(Photo Credit: Jonathan Wiggs/Globe Staff)

By: Tom Calautti | Follow me on Twitter @TCalauttis and Linktree

The Bruins sent their rookies, prospects, and roster hopefuls to Buffalo this weekend for the eighth consecutive Prospect Challenge. Boston’s skaters suited up for three games against the Pittsburgh Penguins, Montreal Canadiens, and New Jersey Devil, going 1-2 in the three games. Here’s what I saw:


Trevor Kuntar: The former Boston College Eagle has impressed ever since returning from off-season elbow surgery and continued to raise his stock during the Prospect Challenge. Kuntar was a factor in all three zones, hunting pucks on the forecheck, speeding in transition, and back-checking consistently and fervently. He scored the Bruins’s lone goal in the 4-1 loss to Montreal on Saturday, potting a sweet backhander after protecting the puck behind the net and spinning out front. Across all three games, he was Boston’s most consistent player and stood out for all the right reasons whenever he was on the ice.

Matthew Poitras: If fans were excited about Poitras before, they should be now. Poitras shined in Friday’s game, showing off his vision, hockey IQ, and creativity, which led to Brett Harrison’s first goal.

He was most visible in the offensive zone, shaking off defenders with nifty edge work and using his hockey IQ and vision to create chances for his teammates. The Guelph Storm center was responsible in his defensive zone and even showed some snarl, getting clocked in open and then taking a number and returning the favor later in the shift. He will be taking part in training camp this week and is someone to watch going forward.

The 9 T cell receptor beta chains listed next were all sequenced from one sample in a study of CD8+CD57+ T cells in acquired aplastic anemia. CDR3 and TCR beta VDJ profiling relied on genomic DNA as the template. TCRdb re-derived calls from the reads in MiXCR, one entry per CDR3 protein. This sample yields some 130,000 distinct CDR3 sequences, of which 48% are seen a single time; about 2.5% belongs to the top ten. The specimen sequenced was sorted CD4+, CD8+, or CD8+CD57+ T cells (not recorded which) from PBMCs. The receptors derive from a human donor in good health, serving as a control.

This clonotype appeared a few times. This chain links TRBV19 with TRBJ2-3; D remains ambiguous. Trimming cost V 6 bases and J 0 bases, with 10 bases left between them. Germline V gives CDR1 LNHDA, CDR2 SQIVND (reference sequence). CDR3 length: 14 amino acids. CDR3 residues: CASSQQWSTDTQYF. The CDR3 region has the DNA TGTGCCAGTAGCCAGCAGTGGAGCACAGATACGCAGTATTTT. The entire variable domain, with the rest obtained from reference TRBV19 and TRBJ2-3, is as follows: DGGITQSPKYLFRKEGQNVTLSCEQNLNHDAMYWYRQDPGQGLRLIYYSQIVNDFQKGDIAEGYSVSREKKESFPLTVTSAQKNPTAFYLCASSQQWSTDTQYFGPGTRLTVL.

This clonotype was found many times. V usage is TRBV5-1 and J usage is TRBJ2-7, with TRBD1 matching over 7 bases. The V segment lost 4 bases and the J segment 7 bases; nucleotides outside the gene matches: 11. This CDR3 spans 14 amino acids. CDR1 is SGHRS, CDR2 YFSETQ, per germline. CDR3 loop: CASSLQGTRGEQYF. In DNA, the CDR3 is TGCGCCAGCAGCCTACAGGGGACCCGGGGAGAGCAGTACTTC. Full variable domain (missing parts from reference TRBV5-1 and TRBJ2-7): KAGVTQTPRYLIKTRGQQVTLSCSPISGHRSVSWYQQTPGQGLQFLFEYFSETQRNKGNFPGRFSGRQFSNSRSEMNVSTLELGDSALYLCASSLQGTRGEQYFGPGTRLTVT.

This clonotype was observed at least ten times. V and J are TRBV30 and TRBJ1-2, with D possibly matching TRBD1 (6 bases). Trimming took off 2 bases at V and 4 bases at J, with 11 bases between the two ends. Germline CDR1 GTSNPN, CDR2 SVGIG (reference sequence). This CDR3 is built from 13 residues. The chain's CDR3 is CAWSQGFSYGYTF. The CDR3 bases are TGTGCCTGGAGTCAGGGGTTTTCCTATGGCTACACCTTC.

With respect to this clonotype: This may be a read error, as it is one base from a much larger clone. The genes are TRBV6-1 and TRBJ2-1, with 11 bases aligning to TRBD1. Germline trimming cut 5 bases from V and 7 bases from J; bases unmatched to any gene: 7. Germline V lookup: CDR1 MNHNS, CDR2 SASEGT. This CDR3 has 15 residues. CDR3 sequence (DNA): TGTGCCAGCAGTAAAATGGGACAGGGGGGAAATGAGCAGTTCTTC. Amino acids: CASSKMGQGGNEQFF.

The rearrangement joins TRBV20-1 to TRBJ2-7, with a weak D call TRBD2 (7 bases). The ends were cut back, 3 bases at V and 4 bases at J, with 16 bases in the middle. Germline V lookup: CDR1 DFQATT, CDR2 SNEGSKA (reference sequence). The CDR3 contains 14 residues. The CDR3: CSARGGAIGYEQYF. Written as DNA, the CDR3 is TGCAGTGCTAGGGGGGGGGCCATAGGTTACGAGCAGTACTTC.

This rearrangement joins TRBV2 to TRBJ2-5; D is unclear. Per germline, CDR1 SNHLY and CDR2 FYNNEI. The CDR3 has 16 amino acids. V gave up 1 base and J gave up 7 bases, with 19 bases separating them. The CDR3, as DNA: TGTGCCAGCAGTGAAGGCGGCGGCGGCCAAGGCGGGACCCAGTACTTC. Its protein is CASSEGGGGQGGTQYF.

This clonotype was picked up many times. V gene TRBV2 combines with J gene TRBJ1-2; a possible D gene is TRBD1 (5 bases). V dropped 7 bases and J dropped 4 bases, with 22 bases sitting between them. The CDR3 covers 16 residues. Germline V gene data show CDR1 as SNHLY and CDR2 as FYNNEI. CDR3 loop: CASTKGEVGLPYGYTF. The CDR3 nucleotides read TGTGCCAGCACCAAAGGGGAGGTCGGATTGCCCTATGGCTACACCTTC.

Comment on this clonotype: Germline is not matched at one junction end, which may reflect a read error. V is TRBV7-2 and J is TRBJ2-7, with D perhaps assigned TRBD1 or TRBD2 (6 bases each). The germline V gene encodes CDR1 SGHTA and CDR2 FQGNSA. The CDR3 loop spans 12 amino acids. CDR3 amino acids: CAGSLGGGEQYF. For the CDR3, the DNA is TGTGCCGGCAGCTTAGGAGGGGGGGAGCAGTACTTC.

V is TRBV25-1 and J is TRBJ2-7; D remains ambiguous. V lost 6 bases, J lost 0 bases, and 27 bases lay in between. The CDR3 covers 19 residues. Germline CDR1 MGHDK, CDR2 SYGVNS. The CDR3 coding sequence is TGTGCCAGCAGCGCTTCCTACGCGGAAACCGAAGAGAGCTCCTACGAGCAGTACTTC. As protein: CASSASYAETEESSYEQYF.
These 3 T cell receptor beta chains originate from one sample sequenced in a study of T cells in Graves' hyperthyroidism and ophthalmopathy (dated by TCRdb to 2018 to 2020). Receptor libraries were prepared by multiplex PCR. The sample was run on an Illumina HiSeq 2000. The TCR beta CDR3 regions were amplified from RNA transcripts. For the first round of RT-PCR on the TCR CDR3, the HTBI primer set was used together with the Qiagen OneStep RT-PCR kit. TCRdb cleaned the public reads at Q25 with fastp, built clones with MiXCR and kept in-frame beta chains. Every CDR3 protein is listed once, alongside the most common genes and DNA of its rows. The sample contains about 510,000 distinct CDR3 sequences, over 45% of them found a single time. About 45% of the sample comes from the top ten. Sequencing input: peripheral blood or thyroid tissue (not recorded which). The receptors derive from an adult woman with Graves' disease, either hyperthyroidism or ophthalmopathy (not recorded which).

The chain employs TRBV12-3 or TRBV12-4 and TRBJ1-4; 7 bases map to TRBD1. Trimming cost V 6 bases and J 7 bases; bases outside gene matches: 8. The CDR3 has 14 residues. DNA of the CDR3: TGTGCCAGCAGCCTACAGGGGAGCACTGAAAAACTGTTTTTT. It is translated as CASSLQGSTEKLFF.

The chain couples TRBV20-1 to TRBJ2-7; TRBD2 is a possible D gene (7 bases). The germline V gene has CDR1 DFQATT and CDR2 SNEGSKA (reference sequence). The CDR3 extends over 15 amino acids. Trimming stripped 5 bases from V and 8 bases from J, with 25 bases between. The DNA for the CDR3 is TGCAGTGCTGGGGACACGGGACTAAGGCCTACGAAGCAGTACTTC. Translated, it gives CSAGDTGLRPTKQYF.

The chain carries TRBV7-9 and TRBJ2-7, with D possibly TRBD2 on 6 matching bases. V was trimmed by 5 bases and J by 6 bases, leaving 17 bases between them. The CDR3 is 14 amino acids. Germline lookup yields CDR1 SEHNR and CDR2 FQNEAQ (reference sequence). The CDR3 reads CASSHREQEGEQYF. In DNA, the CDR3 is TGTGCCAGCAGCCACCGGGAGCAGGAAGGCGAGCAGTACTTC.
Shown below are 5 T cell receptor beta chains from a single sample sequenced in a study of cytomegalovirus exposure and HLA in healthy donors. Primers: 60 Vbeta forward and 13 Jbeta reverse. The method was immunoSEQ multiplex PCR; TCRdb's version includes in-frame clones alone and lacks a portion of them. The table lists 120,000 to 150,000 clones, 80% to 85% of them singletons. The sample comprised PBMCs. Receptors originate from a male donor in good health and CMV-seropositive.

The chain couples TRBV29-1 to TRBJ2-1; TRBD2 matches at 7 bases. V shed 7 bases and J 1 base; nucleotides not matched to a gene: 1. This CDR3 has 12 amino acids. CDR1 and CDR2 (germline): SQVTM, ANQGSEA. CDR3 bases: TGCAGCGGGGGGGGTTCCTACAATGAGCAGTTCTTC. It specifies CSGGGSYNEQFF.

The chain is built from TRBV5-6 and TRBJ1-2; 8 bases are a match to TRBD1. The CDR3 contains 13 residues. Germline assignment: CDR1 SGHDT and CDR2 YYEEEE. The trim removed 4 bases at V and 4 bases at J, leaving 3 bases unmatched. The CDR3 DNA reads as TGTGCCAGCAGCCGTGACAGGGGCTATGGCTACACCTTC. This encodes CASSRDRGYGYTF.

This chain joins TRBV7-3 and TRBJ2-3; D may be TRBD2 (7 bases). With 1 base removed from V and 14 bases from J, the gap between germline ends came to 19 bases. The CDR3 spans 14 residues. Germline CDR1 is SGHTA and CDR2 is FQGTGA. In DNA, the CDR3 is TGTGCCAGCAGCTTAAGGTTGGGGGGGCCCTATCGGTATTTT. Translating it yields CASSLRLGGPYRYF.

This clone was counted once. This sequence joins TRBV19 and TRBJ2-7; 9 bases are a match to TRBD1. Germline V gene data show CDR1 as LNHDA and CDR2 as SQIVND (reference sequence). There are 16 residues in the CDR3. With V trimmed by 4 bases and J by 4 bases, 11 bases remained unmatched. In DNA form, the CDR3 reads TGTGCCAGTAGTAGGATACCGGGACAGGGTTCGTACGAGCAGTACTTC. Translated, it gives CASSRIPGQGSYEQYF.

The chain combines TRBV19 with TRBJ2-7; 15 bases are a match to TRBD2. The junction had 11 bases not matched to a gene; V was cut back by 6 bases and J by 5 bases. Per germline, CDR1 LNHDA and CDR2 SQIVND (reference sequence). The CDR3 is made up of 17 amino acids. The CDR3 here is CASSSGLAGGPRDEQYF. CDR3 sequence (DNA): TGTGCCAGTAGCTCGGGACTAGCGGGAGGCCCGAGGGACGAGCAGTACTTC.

Luke Toporowski: Toporowski is a little ball of hate, and I love his grit and tenacity. He’s constantly looking to make plays when the pucks are on his stick, fearlessly driving to the net and battling in the dirty areas for lost pucks. He showed off his signature shot, blasting a one-timer off a Georgia Merkulov feed.

His second goal was the first of the tournament for Boston, spinning around and firing a puck towards the net front that banked in off a defender. He added an assist on Curtis Hall’s goal in Monday’s game, further exhibiting his drive and high motor. He had a solid rookie year in Providence last season and should see more opportunities this season.

Brett Harrison: Harrison spent the entirety of the tournament on the wing, something Don Sweeney talked about before the tournament. Despite playing ‘out-of-position’ (he has played on the wing before), Harrison proved that his scoring touch could translate outside of junior hockey. He’s excellent at finding soft spots in the offensive zone, opening up for a tap-in goal off a Poitras feed, and burying a rebound off a Ryan Mast net drive. Harrison also showed off his signature shot, firing a one-timer from the bottom of the circle into the opposite top corner of the net on the power play.

Apart from his contributions on the scoresheet, perhaps the most encouraging part of Harrison’s tournament was his board play and attention to the smaller details of the game. He handled pucks well along the boards and broke the puck out with ease, used his size to box out forecheckers, and maintained solid and consistent positioning across the ice. Harrison will be a rookie in Providence this year and has the chance to play a significant role next season.